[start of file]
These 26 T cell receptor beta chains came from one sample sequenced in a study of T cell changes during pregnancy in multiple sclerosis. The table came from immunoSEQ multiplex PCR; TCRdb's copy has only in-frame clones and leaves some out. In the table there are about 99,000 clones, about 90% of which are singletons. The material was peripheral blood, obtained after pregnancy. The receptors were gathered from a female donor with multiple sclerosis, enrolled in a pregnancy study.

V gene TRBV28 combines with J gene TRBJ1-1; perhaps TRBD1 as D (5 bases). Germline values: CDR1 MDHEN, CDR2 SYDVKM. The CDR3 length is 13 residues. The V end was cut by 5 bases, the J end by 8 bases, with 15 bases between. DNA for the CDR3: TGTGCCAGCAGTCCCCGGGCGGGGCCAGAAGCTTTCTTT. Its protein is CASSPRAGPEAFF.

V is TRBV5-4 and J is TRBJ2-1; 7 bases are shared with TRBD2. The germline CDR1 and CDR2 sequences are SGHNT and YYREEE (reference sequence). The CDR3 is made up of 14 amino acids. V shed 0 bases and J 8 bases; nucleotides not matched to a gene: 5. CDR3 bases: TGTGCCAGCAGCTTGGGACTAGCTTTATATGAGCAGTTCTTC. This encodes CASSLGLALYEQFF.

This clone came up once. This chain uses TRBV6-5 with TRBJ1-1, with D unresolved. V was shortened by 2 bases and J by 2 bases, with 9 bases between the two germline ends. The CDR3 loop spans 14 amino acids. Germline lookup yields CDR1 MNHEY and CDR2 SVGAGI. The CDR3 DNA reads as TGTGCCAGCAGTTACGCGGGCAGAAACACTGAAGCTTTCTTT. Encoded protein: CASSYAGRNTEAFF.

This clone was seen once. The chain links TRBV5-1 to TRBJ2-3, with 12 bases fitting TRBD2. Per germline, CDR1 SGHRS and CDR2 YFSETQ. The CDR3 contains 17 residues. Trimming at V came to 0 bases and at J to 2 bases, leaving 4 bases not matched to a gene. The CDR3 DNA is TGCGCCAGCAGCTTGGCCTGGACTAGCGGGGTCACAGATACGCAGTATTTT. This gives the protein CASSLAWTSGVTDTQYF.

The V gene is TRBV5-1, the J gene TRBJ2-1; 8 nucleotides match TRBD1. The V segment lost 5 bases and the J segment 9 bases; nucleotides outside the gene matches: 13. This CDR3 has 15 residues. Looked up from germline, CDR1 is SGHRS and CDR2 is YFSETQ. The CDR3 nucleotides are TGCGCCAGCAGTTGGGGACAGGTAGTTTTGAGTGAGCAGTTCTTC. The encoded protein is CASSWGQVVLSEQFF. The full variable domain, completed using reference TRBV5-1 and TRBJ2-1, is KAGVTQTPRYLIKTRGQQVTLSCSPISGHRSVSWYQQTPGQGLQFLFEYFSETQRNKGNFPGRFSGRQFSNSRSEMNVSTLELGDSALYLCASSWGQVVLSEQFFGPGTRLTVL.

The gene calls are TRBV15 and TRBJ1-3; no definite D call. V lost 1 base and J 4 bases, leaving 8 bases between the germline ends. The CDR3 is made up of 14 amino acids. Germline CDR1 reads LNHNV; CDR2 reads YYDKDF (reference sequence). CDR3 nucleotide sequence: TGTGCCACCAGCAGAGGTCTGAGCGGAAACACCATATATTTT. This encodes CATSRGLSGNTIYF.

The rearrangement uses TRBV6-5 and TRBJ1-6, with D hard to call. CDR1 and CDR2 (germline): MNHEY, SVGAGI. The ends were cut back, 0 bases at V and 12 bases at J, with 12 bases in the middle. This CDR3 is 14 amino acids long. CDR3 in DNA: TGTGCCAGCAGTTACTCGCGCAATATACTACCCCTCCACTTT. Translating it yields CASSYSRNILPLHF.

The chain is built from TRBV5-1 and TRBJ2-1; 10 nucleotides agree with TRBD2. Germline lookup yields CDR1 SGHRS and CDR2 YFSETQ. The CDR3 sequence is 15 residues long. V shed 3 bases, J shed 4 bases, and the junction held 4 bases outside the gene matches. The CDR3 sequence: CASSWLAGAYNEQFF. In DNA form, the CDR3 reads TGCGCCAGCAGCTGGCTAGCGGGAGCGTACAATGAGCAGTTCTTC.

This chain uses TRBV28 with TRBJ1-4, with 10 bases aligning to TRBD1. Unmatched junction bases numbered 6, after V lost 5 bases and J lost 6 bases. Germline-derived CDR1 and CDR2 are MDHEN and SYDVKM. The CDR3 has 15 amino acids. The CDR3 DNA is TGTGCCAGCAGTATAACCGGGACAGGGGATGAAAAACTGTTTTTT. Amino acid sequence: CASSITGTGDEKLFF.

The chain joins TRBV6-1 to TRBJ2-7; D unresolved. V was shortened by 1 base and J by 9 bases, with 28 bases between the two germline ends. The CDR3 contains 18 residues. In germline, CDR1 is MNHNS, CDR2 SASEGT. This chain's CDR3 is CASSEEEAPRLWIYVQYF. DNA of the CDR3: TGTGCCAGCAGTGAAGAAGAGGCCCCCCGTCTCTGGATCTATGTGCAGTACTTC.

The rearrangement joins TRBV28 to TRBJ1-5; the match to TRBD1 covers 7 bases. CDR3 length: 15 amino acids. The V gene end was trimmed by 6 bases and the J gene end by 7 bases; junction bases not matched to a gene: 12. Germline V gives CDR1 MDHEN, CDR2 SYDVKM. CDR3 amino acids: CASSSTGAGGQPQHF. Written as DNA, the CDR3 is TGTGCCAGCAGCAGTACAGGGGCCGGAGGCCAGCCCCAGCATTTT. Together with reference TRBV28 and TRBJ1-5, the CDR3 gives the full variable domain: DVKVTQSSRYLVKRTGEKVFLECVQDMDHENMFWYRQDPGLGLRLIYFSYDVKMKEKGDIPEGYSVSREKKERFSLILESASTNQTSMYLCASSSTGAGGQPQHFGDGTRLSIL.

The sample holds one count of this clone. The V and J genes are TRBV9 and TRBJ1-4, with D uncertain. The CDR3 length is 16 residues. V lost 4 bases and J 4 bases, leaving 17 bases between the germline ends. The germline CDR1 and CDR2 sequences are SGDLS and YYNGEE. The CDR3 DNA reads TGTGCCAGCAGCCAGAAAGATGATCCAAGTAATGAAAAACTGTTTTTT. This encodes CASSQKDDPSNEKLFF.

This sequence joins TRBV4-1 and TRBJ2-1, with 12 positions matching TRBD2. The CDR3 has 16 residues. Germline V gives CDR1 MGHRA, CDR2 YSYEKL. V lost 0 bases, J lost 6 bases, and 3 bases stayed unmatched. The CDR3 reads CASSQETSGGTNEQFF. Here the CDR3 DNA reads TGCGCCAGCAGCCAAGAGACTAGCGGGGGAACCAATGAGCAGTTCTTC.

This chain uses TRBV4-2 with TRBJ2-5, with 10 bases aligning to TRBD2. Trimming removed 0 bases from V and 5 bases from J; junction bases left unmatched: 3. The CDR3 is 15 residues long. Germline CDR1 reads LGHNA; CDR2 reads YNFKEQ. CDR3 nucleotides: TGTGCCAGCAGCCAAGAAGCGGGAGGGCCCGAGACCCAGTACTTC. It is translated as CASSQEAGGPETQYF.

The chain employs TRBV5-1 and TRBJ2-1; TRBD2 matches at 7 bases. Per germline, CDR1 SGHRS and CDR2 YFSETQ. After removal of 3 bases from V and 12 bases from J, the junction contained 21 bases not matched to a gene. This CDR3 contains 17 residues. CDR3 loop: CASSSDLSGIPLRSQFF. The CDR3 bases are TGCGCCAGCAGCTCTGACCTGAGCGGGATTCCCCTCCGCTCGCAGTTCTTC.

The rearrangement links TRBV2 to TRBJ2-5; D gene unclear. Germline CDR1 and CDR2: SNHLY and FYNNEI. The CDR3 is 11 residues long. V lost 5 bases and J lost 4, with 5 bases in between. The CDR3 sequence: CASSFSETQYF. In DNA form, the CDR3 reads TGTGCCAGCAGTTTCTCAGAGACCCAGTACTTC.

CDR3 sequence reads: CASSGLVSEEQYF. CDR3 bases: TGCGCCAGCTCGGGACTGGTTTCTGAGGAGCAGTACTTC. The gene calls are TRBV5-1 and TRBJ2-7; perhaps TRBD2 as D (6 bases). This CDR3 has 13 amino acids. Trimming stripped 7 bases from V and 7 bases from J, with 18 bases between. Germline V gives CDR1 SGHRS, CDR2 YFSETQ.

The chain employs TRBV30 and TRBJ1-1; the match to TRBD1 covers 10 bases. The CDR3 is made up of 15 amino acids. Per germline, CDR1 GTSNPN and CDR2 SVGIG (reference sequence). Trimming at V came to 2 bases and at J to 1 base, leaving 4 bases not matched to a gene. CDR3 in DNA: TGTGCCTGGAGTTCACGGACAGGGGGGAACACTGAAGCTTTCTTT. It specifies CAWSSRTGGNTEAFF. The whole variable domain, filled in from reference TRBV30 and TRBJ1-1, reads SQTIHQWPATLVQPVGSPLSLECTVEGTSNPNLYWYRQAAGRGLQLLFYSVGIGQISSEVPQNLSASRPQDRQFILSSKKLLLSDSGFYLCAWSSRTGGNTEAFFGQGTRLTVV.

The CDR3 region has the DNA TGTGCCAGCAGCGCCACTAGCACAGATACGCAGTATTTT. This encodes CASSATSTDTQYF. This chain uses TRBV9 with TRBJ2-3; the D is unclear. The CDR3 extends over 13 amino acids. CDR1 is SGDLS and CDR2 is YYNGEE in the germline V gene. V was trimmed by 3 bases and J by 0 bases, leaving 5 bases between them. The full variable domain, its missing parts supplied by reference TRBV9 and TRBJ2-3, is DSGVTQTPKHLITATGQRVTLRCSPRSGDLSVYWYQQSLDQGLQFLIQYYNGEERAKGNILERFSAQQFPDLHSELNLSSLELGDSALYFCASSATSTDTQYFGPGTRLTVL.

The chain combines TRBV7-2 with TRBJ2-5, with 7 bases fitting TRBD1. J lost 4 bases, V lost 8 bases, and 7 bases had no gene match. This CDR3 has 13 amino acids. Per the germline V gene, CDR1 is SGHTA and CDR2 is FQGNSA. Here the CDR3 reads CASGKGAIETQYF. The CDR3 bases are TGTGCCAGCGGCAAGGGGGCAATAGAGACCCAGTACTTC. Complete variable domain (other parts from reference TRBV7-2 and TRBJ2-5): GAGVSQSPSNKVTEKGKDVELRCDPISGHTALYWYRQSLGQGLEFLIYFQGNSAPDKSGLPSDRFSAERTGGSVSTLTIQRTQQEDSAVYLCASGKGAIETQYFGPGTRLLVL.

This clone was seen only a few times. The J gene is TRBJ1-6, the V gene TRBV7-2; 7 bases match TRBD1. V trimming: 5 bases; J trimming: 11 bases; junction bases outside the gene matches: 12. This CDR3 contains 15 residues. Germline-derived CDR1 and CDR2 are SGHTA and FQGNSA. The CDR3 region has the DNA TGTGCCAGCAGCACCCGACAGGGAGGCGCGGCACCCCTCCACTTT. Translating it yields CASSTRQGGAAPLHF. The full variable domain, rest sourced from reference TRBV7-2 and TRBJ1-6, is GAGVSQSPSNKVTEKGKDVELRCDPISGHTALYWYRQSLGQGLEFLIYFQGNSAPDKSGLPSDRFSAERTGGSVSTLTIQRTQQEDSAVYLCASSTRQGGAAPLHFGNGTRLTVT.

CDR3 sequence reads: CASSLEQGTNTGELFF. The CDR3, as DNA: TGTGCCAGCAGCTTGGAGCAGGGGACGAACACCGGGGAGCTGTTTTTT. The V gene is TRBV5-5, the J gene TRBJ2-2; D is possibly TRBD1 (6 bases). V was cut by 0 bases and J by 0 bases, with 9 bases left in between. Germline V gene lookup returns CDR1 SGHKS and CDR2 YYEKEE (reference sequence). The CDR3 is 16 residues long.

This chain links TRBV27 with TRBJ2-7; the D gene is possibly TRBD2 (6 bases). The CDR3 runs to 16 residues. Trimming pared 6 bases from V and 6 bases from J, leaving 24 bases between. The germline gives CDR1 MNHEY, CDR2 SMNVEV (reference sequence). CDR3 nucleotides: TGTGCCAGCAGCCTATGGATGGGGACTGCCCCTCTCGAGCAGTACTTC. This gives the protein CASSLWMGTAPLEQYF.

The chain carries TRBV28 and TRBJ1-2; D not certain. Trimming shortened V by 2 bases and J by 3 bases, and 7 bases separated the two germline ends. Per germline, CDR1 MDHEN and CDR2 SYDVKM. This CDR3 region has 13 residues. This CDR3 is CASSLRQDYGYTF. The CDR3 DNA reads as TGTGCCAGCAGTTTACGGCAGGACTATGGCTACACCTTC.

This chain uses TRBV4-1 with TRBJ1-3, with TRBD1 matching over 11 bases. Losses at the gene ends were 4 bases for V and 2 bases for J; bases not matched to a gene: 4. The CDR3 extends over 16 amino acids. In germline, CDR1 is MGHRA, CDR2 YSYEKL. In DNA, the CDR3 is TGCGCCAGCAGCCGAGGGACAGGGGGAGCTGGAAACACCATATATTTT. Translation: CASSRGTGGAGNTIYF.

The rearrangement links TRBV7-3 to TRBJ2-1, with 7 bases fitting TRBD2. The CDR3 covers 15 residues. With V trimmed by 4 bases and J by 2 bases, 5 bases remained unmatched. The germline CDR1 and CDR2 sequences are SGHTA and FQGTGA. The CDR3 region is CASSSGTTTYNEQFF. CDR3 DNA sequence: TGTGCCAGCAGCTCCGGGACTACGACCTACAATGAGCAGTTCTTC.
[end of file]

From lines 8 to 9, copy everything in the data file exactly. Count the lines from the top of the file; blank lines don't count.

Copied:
The rearrangement uses TRBV6-5 and TRBJ1-6, with D hard to call. CDR1 and CDR2 (germline): MNHEY, SVGAGI. The ends were cut back, 0 bases at V and 12 bases at J, with 12 bases in the middle. This CDR3 is 14 amino acids long. CDR3 in DNA: TGTGCCAGCAGTTACTCGCGCAATATACTACCCCTCCACTTT. Translating it yields CASSYSRNILPLHF.

The chain is built from TRBV5-1 and TRBJ2-1; 10 nucleotides agree with TRBD2. Germline lookup yields CDR1 SGHRS and CDR2 YFSETQ. The CDR3 sequence is 15 residues long. V shed 3 bases, J shed 4 bases, and the junction held 4 bases outside the gene matches. The CDR3 sequence: CASSWLAGAYNEQFF. In DNA form, the CDR3 reads TGCGCCAGCAGCTGGCTAGCGGGAGCGTACAATGAGCAGTTCTTC.